On Friday, in its written response, Lilly said that it believed that Zyprexa remained an important treatment for patients with schizophrenia and bipolar disorder. The company said it had given the Food and Drug Administration all its data from clinical trials and reports of adverse events, as it is legally required to do. Lilly also said it shared data from literature reviews and large studies of Zyprexa’s real-world use.
Lilly's Marketers Promoted Zyprexa for Unapproved Uses, Particularly Dementia
According to the second article,
Lilly encouraged primary care physicians to use Zyprexa, a powerful drug for schizophrenia and bipolar disorder, in patients who did not have either condition, according to internal Lilly marketing materials.This appears to be yet another sad tale of how marketing enthusiasm has been given free rein in the pharmaceutical industry, unopposed by any sense of the evidence of particular drugs' benefits and risks.
In the [promotional] campaign, called Viva Zyprexa, Lilly told its sales representatives to suggest that doctors prescribe Zyprexa to older patients with symptoms of dementia.
Zyprexa is not approved to treat dementia or dementia-related psychosis, and in fact carries a prominent warning from the F.D.A. that it increases the risk of death in older patients with dementia-related psychosis.
Yet in 1999 and 2000 Lilly considered ways to convince primary care doctors that they should use Zyprexa on their patients. In one document, an unnamed Lilly marketing executive wrote that these doctors 'do treat dementia' but 'do not treat bipolar; schizophrenia is handled by psychiatrists.'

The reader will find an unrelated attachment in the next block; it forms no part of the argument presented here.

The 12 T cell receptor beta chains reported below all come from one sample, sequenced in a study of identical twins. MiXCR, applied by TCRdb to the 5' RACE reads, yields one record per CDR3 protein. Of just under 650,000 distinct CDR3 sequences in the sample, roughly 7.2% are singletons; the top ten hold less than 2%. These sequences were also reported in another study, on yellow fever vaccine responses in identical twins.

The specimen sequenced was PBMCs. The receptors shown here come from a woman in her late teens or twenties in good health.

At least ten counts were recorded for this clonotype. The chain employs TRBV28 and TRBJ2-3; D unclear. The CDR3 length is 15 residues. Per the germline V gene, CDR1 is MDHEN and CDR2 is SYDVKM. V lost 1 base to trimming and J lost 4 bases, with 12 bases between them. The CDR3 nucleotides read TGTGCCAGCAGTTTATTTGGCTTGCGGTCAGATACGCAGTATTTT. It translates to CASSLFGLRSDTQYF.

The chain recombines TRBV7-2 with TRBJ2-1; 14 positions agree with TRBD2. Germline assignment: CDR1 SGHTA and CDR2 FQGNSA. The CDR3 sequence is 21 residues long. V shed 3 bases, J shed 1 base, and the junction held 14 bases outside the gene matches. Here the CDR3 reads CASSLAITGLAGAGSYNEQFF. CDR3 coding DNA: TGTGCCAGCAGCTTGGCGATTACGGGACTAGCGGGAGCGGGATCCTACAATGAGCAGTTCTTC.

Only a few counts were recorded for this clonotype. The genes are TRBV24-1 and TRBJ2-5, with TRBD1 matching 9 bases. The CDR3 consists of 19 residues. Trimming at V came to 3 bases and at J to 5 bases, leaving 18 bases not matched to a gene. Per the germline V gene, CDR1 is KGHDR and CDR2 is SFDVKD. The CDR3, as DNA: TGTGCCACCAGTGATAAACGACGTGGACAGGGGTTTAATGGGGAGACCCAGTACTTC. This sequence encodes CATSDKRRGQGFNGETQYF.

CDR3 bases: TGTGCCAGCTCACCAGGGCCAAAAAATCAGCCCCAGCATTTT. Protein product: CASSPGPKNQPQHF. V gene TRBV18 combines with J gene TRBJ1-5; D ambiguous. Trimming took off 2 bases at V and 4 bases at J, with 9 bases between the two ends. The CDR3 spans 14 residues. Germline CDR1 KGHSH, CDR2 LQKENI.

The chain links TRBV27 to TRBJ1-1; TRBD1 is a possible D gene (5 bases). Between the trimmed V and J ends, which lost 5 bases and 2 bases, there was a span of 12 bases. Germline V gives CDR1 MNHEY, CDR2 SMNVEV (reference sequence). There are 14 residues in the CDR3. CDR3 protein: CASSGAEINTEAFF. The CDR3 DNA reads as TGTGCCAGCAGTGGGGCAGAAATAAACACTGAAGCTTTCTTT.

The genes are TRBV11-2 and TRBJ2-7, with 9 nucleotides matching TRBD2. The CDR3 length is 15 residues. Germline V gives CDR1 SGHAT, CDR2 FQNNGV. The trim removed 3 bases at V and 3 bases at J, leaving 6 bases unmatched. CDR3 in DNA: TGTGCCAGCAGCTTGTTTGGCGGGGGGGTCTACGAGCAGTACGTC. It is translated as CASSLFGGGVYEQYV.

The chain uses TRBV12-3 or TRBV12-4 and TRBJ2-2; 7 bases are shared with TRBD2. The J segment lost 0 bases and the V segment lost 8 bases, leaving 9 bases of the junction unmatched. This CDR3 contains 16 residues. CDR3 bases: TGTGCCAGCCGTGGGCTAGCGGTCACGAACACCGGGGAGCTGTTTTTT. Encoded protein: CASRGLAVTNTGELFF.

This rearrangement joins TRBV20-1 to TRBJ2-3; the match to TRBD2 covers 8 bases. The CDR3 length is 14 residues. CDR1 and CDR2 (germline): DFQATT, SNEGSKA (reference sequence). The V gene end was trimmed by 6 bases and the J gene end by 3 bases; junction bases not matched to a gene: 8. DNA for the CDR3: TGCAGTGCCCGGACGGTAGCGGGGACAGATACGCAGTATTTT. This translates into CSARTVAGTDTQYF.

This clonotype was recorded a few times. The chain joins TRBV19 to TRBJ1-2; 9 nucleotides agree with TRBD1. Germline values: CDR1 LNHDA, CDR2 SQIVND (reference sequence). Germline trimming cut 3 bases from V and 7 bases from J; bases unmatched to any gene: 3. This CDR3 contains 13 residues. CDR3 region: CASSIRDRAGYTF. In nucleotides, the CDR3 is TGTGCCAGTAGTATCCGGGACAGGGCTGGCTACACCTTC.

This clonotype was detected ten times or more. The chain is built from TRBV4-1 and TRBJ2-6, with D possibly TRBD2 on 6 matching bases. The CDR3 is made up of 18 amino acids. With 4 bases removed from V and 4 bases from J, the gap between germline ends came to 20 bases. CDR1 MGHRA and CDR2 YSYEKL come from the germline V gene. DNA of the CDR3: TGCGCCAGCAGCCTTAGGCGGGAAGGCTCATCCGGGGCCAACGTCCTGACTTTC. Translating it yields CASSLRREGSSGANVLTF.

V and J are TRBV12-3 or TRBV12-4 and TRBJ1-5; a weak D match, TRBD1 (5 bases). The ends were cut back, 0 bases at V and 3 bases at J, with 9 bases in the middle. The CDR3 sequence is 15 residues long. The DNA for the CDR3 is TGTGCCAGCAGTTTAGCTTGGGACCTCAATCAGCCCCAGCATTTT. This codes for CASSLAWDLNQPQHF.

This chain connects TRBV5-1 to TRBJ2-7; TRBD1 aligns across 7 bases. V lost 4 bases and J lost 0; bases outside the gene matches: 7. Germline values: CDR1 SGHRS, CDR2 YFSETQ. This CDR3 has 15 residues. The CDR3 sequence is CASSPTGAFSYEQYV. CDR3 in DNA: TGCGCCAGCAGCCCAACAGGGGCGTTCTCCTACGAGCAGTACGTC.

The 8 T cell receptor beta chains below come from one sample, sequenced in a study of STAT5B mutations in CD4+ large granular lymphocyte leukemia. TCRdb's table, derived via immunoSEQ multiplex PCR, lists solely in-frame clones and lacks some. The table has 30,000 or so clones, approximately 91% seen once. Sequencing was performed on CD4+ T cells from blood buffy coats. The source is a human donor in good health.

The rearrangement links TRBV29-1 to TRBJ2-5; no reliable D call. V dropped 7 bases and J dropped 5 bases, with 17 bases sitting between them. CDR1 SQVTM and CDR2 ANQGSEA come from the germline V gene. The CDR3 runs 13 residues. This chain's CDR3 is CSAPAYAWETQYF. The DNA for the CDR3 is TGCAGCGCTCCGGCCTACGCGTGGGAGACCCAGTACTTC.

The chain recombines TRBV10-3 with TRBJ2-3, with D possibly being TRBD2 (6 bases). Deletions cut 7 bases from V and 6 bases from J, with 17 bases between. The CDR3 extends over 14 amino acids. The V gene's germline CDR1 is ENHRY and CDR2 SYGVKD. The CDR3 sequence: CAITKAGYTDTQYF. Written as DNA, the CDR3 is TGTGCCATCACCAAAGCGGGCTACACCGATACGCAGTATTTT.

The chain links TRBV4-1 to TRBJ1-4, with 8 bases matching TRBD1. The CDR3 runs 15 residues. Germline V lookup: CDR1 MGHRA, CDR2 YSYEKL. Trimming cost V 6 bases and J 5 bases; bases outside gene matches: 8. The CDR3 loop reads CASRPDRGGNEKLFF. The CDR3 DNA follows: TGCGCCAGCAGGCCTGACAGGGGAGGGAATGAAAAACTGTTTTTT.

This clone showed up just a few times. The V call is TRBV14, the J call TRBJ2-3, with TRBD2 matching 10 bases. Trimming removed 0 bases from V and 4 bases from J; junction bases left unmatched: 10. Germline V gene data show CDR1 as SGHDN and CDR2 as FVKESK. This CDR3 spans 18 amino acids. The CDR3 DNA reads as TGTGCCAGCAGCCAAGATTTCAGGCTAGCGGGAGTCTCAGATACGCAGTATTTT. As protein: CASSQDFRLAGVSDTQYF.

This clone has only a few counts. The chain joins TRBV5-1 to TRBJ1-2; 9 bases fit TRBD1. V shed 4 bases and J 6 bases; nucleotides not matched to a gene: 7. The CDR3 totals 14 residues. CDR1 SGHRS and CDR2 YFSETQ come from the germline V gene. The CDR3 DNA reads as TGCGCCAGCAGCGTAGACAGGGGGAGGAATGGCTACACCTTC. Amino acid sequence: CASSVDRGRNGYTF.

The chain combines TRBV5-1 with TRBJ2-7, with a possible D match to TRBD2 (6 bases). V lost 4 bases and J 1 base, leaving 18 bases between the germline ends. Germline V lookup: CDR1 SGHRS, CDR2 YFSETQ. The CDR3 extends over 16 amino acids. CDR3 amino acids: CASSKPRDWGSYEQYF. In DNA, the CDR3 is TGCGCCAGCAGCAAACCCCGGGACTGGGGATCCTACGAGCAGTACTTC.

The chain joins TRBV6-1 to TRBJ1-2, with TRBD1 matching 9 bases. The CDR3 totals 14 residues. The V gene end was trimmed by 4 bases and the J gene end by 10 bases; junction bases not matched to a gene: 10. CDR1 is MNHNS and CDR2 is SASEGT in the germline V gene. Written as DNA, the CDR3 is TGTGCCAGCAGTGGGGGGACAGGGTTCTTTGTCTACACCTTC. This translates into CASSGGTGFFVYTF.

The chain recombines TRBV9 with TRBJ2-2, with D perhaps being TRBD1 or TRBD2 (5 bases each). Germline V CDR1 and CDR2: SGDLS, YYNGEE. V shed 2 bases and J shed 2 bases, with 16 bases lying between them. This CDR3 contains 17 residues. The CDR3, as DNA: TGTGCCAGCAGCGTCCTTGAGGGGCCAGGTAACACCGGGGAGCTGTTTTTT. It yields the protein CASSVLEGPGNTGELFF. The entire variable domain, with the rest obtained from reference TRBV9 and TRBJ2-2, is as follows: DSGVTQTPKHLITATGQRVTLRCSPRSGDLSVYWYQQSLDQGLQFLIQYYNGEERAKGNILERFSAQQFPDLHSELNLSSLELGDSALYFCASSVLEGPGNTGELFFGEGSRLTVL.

As a result, 'dementia should be first message,' of a campaign to primary doctors, according to the document, which appears to be part of a larger marketing presentation but is not marked more specifically.
Later, the same document says that some primary care doctors 'might prescribe outside of label.'
As part of the 'Viva Zyprexa' campaign, in packets for its sales representatives, Eli Lilly created the profiles of patients whom it said would be suitable candidates for Zyprexa.
The third patient was 'Martha,' a widow with adult children 'who lives independently and has been your patient for some time.' Martha was described as being agitated and having disturbed sleep, but without the symptoms of paranoia or mania that typically marked a person with schizophrenia or bipolar disorder.
[Lilly spokeswoman] Ms. Nobles said that Lilly had actually intended Martha’s profile to represent a patient with schizophrenia. But psychiatrists outside the company said this claim defied credibility, especially given Martha’s age. Instead, she appeared to have mild dementia, they said.
This is another reminder about how skeptically physicians ought to view the marketing of health care goods and services.
Note that several other health care bloggers have commented on this story (See Medrants, Retired Doctor's Thoughts, and Clinical Psychology and Psychiatry). But given the size of the company involved, and the popularity of the drug, it seems worthy of all this attention.